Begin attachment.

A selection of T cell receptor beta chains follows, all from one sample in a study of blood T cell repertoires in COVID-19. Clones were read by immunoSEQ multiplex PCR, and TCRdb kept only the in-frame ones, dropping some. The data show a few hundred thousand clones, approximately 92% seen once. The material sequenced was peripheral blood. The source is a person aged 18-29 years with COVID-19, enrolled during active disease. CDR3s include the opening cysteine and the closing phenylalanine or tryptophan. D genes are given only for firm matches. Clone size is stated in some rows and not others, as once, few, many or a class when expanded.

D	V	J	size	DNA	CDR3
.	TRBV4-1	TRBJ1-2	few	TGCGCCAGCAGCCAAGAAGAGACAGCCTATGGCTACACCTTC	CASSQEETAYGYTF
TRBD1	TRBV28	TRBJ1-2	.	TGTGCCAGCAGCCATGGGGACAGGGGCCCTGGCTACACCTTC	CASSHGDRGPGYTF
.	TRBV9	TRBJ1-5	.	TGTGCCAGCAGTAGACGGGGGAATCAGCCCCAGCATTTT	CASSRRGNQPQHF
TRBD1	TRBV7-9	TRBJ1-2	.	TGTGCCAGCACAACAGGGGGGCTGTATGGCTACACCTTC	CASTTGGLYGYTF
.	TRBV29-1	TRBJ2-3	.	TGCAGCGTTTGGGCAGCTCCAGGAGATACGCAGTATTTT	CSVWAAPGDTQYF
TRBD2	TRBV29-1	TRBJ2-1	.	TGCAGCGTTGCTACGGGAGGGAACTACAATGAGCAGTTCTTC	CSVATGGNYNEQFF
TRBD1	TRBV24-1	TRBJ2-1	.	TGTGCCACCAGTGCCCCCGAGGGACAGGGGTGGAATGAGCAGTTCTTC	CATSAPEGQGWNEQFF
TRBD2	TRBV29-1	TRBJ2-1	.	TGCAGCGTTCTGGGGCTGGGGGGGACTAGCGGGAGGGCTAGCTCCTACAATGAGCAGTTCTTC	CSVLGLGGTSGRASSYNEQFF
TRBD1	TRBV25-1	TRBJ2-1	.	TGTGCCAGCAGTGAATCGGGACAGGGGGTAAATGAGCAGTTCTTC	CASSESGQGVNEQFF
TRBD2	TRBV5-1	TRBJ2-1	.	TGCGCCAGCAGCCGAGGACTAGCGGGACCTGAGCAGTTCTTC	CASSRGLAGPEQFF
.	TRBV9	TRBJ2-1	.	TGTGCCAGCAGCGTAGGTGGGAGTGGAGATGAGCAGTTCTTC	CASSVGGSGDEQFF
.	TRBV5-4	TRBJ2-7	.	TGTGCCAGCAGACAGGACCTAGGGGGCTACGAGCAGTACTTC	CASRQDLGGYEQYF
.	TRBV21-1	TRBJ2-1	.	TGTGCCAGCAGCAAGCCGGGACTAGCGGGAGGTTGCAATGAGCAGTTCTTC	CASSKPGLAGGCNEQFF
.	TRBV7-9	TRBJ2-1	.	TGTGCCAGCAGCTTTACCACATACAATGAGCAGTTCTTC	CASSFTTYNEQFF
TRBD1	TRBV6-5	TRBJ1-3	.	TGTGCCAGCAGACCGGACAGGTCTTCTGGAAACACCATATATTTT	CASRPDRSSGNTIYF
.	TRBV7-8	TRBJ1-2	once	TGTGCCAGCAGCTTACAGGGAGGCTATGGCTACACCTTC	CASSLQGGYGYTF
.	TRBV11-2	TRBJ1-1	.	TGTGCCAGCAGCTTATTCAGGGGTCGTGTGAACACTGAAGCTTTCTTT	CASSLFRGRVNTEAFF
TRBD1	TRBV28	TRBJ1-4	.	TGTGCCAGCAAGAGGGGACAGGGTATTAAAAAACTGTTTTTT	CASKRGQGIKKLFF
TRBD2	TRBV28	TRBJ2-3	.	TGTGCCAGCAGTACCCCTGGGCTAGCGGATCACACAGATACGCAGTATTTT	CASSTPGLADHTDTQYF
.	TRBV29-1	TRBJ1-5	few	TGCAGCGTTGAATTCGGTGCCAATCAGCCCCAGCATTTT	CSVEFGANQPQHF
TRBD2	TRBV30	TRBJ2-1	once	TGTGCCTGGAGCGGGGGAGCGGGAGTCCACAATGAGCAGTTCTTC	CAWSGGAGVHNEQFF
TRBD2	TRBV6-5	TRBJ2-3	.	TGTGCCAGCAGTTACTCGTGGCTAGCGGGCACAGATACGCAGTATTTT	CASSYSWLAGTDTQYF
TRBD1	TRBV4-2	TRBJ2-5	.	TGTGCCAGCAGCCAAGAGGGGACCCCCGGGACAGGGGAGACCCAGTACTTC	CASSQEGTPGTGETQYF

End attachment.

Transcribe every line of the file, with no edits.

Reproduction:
A selection of T cell receptor beta chains follows, all from one sample in a study of blood T cell repertoires in COVID-19. Clones were read by immunoSEQ multiplex PCR, and TCRdb kept only the in-frame ones, dropping some. The data show a few hundred thousand clones, approximately 92% seen once. The material sequenced was peripheral blood. The source is a person aged 18-29 years with COVID-19, enrolled during active disease. CDR3s include the opening cysteine and the closing phenylalanine or tryptophan. D genes are given only for firm matches. Clone size is stated in some rows and not others, as once, few, many or a class when expanded.

D	V	J	size	DNA	CDR3
.	TRBV4-1	TRBJ1-2	few	TGCGCCAGCAGCCAAGAAGAGACAGCCTATGGCTACACCTTC	CASSQEETAYGYTF
TRBD1	TRBV28	TRBJ1-2	.	TGTGCCAGCAGCCATGGGGACAGGGGCCCTGGCTACACCTTC	CASSHGDRGPGYTF
.	TRBV9	TRBJ1-5	.	TGTGCCAGCAGTAGACGGGGGAATCAGCCCCAGCATTTT	CASSRRGNQPQHF
TRBD1	TRBV7-9	TRBJ1-2	.	TGTGCCAGCACAACAGGGGGGCTGTATGGCTACACCTTC	CASTTGGLYGYTF
.	TRBV29-1	TRBJ2-3	.	TGCAGCGTTTGGGCAGCTCCAGGAGATACGCAGTATTTT	CSVWAAPGDTQYF
TRBD2	TRBV29-1	TRBJ2-1	.	TGCAGCGTTGCTACGGGAGGGAACTACAATGAGCAGTTCTTC	CSVATGGNYNEQFF
TRBD1	TRBV24-1	TRBJ2-1	.	TGTGCCACCAGTGCCCCCGAGGGACAGGGGTGGAATGAGCAGTTCTTC	CATSAPEGQGWNEQFF
TRBD2	TRBV29-1	TRBJ2-1	.	TGCAGCGTTCTGGGGCTGGGGGGGACTAGCGGGAGGGCTAGCTCCTACAATGAGCAGTTCTTC	CSVLGLGGTSGRASSYNEQFF
TRBD1	TRBV25-1	TRBJ2-1	.	TGTGCCAGCAGTGAATCGGGACAGGGGGTAAATGAGCAGTTCTTC	CASSESGQGVNEQFF
TRBD2	TRBV5-1	TRBJ2-1	.	TGCGCCAGCAGCCGAGGACTAGCGGGACCTGAGCAGTTCTTC	CASSRGLAGPEQFF
.	TRBV9	TRBJ2-1	.	TGTGCCAGCAGCGTAGGTGGGAGTGGAGATGAGCAGTTCTTC	CASSVGGSGDEQFF
.	TRBV5-4	TRBJ2-7	.	TGTGCCAGCAGACAGGACCTAGGGGGCTACGAGCAGTACTTC	CASRQDLGGYEQYF
.	TRBV21-1	TRBJ2-1	.	TGTGCCAGCAGCAAGCCGGGACTAGCGGGAGGTTGCAATGAGCAGTTCTTC	CASSKPGLAGGCNEQFF
.	TRBV7-9	TRBJ2-1	.	TGTGCCAGCAGCTTTACCACATACAATGAGCAGTTCTTC	CASSFTTYNEQFF
TRBD1	TRBV6-5	TRBJ1-3	.	TGTGCCAGCAGACCGGACAGGTCTTCTGGAAACACCATATATTTT	CASRPDRSSGNTIYF
.	TRBV7-8	TRBJ1-2	once	TGTGCCAGCAGCTTACAGGGAGGCTATGGCTACACCTTC	CASSLQGGYGYTF
.	TRBV11-2	TRBJ1-1	.	TGTGCCAGCAGCTTATTCAGGGGTCGTGTGAACACTGAAGCTTTCTTT	CASSLFRGRVNTEAFF
TRBD1	TRBV28	TRBJ1-4	.	TGTGCCAGCAAGAGGGGACAGGGTATTAAAAAACTGTTTTTT	CASKRGQGIKKLFF
TRBD2	TRBV28	TRBJ2-3	.	TGTGCCAGCAGTACCCCTGGGCTAGCGGATCACACAGATACGCAGTATTTT	CASSTPGLADHTDTQYF
.	TRBV29-1	TRBJ1-5	few	TGCAGCGTTGAATTCGGTGCCAATCAGCCCCAGCATTTT	CSVEFGANQPQHF
TRBD2	TRBV30	TRBJ2-1	once	TGTGCCTGGAGCGGGGGAGCGGGAGTCCACAATGAGCAGTTCTTC	CAWSGGAGVHNEQFF
TRBD2	TRBV6-5	TRBJ2-3	.	TGTGCCAGCAGTTACTCGTGGCTAGCGGGCACAGATACGCAGTATTTT	CASSYSWLAGTDTQYF
TRBD1	TRBV4-2	TRBJ2-5	.	TGTGCCAGCAGCCAAGAGGGGACCCCCGGGACAGGGGAGACCCAGTACTTC	CASSQEGTPGTGETQYF